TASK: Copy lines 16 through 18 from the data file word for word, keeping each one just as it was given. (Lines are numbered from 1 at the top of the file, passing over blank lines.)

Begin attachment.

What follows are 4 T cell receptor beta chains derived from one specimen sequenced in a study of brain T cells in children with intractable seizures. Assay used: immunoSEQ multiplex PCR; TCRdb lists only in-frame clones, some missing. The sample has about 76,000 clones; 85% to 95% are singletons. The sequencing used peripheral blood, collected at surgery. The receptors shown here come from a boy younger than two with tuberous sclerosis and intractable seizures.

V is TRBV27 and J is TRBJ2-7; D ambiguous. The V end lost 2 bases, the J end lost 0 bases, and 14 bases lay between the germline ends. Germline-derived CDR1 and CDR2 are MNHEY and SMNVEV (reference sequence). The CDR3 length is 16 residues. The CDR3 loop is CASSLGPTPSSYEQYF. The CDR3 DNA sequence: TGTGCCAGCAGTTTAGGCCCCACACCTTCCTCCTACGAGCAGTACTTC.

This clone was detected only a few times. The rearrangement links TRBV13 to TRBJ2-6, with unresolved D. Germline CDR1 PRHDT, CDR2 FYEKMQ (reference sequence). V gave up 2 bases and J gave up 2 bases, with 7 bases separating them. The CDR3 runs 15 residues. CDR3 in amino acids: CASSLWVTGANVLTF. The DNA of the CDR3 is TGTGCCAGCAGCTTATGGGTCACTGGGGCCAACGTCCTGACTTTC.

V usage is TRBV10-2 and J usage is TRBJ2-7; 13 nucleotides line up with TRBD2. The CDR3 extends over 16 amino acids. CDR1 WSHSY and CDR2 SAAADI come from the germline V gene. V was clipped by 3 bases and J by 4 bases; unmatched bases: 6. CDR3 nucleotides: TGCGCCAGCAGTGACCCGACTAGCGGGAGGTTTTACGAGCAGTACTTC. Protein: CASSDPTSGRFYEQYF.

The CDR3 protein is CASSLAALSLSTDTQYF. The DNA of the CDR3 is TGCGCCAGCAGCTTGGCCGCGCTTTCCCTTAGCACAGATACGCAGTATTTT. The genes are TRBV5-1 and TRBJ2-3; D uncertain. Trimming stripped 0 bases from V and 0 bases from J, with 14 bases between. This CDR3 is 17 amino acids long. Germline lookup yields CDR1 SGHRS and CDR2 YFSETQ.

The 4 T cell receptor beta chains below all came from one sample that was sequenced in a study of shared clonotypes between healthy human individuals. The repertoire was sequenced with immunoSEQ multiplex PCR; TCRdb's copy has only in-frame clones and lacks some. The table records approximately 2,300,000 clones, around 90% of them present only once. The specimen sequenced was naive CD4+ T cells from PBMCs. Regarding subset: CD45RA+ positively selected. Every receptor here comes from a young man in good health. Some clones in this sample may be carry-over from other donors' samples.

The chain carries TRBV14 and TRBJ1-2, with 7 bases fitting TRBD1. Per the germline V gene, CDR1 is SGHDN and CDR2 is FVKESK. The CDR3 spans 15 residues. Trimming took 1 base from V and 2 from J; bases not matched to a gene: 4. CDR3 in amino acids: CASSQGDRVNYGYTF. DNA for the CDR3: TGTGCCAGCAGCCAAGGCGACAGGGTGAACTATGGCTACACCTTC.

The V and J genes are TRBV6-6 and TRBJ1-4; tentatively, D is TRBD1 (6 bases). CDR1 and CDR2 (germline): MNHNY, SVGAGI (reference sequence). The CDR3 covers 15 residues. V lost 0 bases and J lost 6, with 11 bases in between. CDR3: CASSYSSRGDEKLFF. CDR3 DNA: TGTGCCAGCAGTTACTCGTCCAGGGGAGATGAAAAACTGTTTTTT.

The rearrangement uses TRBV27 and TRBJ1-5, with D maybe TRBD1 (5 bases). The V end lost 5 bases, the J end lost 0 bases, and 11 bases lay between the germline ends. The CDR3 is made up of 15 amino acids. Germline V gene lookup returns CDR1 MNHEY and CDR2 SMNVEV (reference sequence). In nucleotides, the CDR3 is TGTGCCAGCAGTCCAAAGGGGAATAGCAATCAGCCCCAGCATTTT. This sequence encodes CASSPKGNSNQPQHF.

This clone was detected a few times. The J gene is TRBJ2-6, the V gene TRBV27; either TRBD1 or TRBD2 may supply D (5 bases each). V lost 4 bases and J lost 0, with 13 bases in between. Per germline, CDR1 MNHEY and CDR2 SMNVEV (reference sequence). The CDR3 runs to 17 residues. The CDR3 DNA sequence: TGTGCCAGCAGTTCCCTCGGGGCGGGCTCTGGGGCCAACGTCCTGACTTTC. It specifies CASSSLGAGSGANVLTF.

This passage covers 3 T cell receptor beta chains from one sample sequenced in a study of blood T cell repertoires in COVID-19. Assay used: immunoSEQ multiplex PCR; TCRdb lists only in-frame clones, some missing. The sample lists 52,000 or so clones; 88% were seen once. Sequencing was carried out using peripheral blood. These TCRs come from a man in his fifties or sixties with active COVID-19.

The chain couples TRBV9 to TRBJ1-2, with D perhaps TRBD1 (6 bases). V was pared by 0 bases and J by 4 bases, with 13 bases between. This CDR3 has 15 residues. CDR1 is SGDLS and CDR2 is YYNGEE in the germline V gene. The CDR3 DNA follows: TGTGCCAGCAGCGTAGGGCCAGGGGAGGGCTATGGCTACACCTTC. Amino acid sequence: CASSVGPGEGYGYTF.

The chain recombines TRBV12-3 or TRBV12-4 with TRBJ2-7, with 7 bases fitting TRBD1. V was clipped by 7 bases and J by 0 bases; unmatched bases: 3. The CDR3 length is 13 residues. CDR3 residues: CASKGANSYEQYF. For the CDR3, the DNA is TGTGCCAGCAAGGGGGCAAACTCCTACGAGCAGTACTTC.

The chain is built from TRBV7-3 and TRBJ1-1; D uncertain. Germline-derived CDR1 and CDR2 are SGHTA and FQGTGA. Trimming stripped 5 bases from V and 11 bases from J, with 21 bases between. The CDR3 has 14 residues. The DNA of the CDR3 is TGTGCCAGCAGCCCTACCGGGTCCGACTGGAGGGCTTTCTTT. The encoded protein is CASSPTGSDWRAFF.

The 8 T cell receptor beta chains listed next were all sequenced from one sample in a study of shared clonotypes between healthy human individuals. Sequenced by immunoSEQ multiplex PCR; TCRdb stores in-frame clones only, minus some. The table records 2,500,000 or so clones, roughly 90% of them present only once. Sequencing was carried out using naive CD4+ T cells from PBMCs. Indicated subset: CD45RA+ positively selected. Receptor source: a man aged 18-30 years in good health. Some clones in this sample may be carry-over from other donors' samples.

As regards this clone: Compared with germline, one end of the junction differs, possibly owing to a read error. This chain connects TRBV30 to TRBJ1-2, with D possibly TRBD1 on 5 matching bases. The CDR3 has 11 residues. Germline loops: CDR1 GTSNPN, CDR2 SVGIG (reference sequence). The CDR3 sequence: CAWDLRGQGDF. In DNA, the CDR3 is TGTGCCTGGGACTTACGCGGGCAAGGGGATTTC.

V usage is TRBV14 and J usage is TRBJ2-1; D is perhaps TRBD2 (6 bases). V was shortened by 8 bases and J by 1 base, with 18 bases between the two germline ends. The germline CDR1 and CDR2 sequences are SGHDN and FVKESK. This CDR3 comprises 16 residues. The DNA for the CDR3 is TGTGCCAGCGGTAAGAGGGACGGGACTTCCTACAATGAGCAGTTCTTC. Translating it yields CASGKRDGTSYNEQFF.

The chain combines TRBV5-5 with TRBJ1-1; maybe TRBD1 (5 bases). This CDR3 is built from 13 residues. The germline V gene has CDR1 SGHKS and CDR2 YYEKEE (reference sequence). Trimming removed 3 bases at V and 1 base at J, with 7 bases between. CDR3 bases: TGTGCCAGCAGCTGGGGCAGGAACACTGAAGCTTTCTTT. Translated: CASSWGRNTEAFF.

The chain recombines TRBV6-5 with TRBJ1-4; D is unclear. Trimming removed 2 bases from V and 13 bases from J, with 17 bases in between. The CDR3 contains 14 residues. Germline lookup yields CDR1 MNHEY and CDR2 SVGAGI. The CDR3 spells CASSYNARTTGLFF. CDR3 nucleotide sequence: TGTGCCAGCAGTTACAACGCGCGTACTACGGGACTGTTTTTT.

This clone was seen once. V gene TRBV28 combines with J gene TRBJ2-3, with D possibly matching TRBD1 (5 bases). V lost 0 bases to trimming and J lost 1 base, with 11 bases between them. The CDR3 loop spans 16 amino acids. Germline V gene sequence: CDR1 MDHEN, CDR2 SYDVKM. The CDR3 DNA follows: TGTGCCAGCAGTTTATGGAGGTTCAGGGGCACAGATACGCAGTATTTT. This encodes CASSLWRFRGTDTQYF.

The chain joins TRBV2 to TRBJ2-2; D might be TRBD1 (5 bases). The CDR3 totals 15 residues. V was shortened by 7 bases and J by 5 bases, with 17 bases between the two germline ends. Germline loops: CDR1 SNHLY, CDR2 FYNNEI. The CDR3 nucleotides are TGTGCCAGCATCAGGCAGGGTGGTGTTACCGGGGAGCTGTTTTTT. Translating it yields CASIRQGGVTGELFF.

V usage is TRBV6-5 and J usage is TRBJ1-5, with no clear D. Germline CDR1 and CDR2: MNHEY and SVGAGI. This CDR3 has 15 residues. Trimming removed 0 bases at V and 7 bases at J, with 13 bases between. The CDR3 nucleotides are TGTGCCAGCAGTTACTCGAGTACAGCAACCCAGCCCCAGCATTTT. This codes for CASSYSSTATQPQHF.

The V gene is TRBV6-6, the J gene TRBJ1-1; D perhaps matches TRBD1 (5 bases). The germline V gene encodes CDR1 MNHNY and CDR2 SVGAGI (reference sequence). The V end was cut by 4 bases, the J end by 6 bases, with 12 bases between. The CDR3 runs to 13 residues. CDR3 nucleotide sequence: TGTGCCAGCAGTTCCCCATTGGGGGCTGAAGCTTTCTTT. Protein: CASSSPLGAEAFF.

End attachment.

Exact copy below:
As regards this clone: Compared with germline, one end of the junction differs, possibly owing to a read error. This chain connects TRBV30 to TRBJ1-2, with D possibly TRBD1 on 5 matching bases. The CDR3 has 11 residues. Germline loops: CDR1 GTSNPN, CDR2 SVGIG (reference sequence). The CDR3 sequence: CAWDLRGQGDF. In DNA, the CDR3 is TGTGCCTGGGACTTACGCGGGCAAGGGGATTTC.

V usage is TRBV14 and J usage is TRBJ2-1; D is perhaps TRBD2 (6 bases). V was shortened by 8 bases and J by 1 base, with 18 bases between the two germline ends. The germline CDR1 and CDR2 sequences are SGHDN and FVKESK. This CDR3 comprises 16 residues. The DNA for the CDR3 is TGTGCCAGCGGTAAGAGGGACGGGACTTCCTACAATGAGCAGTTCTTC. Translating it yields CASGKRDGTSYNEQFF.

The chain combines TRBV5-5 with TRBJ1-1; maybe TRBD1 (5 bases). This CDR3 is built from 13 residues. The germline V gene has CDR1 SGHKS and CDR2 YYEKEE (reference sequence). Trimming removed 3 bases at V and 1 base at J, with 7 bases between. CDR3 bases: TGTGCCAGCAGCTGGGGCAGGAACACTGAAGCTTTCTTT. Translated: CASSWGRNTEAFF.